Whether you call it the Year of the Ram, Goat or Sheep, it’s high time to celebrate the Lunar New Year, which begins on Thursday.
“Crispy Rice Cakes” are not something I necessarily grew up eating on this special holiday, which is celebrated by those of Chinese, Vietnamese and Korean descent. But the itty-bitty cakes looked so precious when I spotted them in “The Slanted Door” cookbook that I couldn’t help but envision how wonderful they would be alongside cups of steaming tea or sake for this festive occasion.
The Ten Speed Press book, of which I received a review copy, is by Charles Phan, owner of the pioneering Slanted Door restaurant in San Francisco. It takes readers on a journey from the early days of the restaurant to its multiple moves around the city to finally its smash-hit location on the Embarcadero. Regular diners will recognize recipes for their favorite Shaking Beef, Dungeness Crab with Cellophane Noodles, and Grapefruit and Jicama Salad, along with a surprising number of cocktails. Those who have never eaten there will long to do so.
These two-bite morsels can be picked up with your fingers or chopsticks, then dipped into soy sauce, chili oil or Sriracha.
You will need a Danish ebelskiver pan to make them. But the rice cakes are actually easier to make than those Danish doughnut hole-like pancakes.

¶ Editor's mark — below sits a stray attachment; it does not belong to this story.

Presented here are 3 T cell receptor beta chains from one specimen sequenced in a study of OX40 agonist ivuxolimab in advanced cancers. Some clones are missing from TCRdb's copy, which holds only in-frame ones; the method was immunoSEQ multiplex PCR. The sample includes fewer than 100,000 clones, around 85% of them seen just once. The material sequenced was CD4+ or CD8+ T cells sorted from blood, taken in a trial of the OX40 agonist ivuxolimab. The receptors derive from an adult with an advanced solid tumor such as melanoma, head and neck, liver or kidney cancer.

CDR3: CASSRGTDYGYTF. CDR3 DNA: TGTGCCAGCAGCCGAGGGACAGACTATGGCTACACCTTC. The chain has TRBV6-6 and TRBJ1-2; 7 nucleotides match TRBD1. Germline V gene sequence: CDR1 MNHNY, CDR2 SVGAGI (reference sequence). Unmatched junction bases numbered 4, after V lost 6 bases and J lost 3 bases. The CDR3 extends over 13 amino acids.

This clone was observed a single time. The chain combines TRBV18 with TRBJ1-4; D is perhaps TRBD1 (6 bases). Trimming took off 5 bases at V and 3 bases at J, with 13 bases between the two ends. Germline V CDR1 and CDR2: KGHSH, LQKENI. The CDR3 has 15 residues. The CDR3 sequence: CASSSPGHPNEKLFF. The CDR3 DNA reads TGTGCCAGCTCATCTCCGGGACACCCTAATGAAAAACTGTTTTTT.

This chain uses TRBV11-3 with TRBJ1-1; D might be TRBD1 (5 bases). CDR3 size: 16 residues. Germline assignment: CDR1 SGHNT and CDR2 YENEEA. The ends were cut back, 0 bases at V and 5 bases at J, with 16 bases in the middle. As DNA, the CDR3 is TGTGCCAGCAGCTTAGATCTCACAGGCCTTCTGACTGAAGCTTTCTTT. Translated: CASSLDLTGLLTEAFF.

The recipes says it makes 20 to 22 rice cakes, but I found it made 14. As a result, you can get away with using 7 shrimp — rather than the 10 called for in the original recipe.
You’ll end up with leftover steamed mung beans, so save them for another use, such as stirred into soups, stews or curries. Or just make a second batch of the rice cake batter to use them up another day.
The rice cakes are almost like tiny cups that cradle the mung beans and shrimp. They are crispy on the outside and chewy within. They boast a toasty rice flavor and fragrance.
And with rice a symbol of luck, wealth and fertility, what better way to usher in the Lunar New Year?
Crispy Rice Cakes
(Makes 14 one-inch cakes, enough to serve about 4 as an appetizer)
1/2 cup plus 1 tablespoon dried mung beans, soaked in water overnight or for at least 8 hours
1 cup water
1/4 cup rice flour
1/4 cup cornstarch
1/8 cup coconut milk
1/2 teaspoon kosher salt
1/2 tablespoon canola oil
7 medium-size shrimp, peeled, deveined, and halved lengthwise
Drain the mung beans, discarding the water. Transfer 1/2 cup of the soaked mung beans to a blender and puree until they form a paste (you may need to add a tablespoon of water to make the pureeing easier). Transfer the paste to a large pitcher and stir in the water, rice flour, cornstarch, coconut milk, and salt until well combined. For best results, let batter rest overnight in the refrigerator.
Set up a steamer and steam the remaining soaked mung beans for about 15 minutes until soft. Set aside.
Coat each well of a Danish ebelskiver pan lightly with oil using a pastry brush and set over medium heat. When the oil is hot, gently stir the batter and spoon about 3 tablespoons of batter into each well. Cook until a crust forms around each well, about 5 minutes. Spoon a teaspoonful of the cooked mung beans on top of each cake and top with one shrimp half. Cover the pan for about 2 to 3 minutes or until the shrimp is cooked. Use a spoon to scoop the cakes out of the pan and repeat with remaining batter and filling. Serve immediately.
Adapted from “The Slanted Door” by Charles Phan
Another Charles Phan Recipe to Try: Grilled Five-Spice Chicken with Tamarind Sauce